In 2015, more than 35 million Americans aged 25 and older had completed some college but had not completed a degree. A recent report by the Institute for Higher Education Policy (IHEP), examines how two degree-reclamation initiatives, Project Win-Win and Credit When It’s Due, can be scaled up to the national level.
Title: Labor Market Returns for Graduates of Hispanic-Serving Institutions Author: Toby J. Park, Stella M. Flores & Christopher J. Ryan Jr. Source: Florida State University News This journal article highlights how earnings of graduates of Hispanic-Serving Institutions (HSIs) compare to those from non-HSIs. The authors examined data for three cohorts who graduated from public high schools… Read more »
Developing an appropriate accountability system for broadening participation is crucial to achieving a STEM workforce that reflects the diversity of the American population. Colleges and universities, on the front line of STEM research and education, must lead the way.
Before colleges can constructively evaluate and improve their pricing and financial aid policies, they should have a solid understanding of what should go into determining how realistic it is for students and families in different circumstances to pay for the education offered, writes the Urban Institute’s Sandy Baum.
According to a new report released by NACUBO, private colleges and universities are discounting their tuition revenue at the highest rates to date. By offering grants, scholarships and fellowships, the institutions that participated in the 2016 NACUBO Tuition Discounting Study averaged an estimated 49.1 percent institutional tuition discount rate for first-time, full-time students in 2016-17—the highest in the history of the survey.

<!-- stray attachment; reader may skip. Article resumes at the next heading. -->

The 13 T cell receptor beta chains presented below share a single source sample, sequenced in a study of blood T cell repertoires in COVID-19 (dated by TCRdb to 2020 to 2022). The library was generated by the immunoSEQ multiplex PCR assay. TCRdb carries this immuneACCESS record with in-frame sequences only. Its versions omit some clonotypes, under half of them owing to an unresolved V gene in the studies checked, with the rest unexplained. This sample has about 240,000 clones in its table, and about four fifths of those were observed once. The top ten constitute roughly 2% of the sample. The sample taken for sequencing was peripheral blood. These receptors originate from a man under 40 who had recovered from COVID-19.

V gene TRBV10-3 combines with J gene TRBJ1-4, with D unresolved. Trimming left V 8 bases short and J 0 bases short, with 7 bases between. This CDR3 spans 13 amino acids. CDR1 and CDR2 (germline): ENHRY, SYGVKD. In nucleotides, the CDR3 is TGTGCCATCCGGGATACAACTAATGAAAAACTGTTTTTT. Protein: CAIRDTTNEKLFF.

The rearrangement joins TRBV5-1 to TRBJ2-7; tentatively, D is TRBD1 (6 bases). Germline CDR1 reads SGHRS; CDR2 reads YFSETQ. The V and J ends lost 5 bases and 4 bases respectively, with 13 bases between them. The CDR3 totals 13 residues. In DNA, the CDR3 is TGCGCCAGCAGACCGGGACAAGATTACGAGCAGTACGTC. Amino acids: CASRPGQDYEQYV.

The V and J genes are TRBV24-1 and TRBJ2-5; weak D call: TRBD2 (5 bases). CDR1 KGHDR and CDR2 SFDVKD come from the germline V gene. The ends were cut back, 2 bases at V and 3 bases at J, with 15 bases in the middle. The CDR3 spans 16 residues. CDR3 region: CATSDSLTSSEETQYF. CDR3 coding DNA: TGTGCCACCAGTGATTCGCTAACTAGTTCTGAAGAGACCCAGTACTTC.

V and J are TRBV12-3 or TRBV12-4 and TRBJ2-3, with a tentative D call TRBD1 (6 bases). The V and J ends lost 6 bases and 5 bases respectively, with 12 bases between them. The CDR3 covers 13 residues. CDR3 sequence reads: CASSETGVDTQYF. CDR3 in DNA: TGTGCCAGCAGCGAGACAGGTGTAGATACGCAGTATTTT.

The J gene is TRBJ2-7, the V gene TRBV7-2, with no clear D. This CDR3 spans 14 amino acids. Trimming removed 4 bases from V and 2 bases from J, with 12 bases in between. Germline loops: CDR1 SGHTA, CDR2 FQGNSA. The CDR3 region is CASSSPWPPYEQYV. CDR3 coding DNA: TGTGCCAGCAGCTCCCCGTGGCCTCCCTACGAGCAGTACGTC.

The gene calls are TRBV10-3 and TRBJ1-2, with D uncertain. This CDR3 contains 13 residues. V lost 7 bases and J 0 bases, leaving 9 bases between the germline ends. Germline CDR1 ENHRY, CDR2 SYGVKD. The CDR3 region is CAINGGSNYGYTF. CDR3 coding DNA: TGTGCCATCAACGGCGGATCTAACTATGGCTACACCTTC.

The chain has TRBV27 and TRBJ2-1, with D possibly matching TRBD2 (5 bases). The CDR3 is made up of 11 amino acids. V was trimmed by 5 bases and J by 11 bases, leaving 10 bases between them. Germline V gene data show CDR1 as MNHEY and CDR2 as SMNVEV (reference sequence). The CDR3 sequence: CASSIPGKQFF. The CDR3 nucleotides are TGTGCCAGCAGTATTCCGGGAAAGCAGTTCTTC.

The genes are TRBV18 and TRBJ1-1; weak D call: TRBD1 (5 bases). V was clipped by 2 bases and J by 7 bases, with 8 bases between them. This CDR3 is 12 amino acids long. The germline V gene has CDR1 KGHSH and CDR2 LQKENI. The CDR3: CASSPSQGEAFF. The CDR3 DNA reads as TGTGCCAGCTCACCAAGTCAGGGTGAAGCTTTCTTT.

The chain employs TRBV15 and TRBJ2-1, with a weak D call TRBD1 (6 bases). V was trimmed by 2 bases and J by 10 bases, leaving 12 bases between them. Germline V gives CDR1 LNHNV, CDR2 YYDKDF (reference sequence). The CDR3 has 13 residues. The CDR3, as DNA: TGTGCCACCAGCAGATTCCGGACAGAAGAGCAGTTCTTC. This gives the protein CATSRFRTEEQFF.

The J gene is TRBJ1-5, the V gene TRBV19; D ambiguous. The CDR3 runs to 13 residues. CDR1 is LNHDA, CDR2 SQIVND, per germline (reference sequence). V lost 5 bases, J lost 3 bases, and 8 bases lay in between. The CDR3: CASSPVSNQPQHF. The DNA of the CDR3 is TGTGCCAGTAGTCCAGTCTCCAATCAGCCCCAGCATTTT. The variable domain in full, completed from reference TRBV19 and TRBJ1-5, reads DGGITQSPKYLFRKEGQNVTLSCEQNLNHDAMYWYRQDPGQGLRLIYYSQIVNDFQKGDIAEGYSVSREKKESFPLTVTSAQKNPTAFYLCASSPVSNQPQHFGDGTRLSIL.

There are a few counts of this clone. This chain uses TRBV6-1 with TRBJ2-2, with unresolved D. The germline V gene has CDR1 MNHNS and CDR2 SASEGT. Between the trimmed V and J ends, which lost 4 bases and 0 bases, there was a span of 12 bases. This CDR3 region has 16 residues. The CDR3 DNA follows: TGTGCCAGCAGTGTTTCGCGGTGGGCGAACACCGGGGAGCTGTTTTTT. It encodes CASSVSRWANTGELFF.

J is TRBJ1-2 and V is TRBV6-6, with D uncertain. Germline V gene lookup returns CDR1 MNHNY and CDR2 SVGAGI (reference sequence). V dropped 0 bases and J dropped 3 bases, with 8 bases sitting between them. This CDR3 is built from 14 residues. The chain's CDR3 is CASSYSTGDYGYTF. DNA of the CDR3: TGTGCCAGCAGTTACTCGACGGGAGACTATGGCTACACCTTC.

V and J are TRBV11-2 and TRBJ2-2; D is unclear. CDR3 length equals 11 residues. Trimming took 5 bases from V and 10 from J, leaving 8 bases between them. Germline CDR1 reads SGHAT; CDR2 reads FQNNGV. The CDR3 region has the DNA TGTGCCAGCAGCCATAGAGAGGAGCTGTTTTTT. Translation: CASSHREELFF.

The National Science Foundation today launched its virtual showcase event, 2017 NSF STEM for All Video Showcase: Research & Design for Impact. For the next week, the site will showcase work funded by NSF and other federal agencies with the aim of improving teaching and learning of STEM fields.
Authors of a recently released policy brief by The Hamilton Project argue that institutional accountability in the federal student loan program has weakened. As a solution, the authors propose the use of risk-sharing based on cohort repayment rate to increase institutional accountability.
Elizabeth Holcombe and Adrianna Kezar of the University of Southern California look at the possibilities of shared leadership for the higher education sector, which they say will ultimately allow campuses to become more nimble in a complex, constantly changing environment.
The Institute for College Access & Success (TICAS) recently released an issue brief analyzing the net price of college as a share of a student’s family income. According to the brief’s findings there are great inequities in the affordability of public colleges within and across states.
A recent blog post from Young Invincibles examines equity gaps between white, African American and Latino students. Data shows that over the past 10 years, educational attainment gaps between white and African American students widened in 38 of the 45 states, and the gap between white and Latino students widened in 39 states and DC.
Higher Ed, Not Debt—a multi-organizational project of the Center for American Progress—is asking colleges and universities to respond to a survey for a dataset that will showcase the breadth and type of actions institutions are taking to support their undocumented students.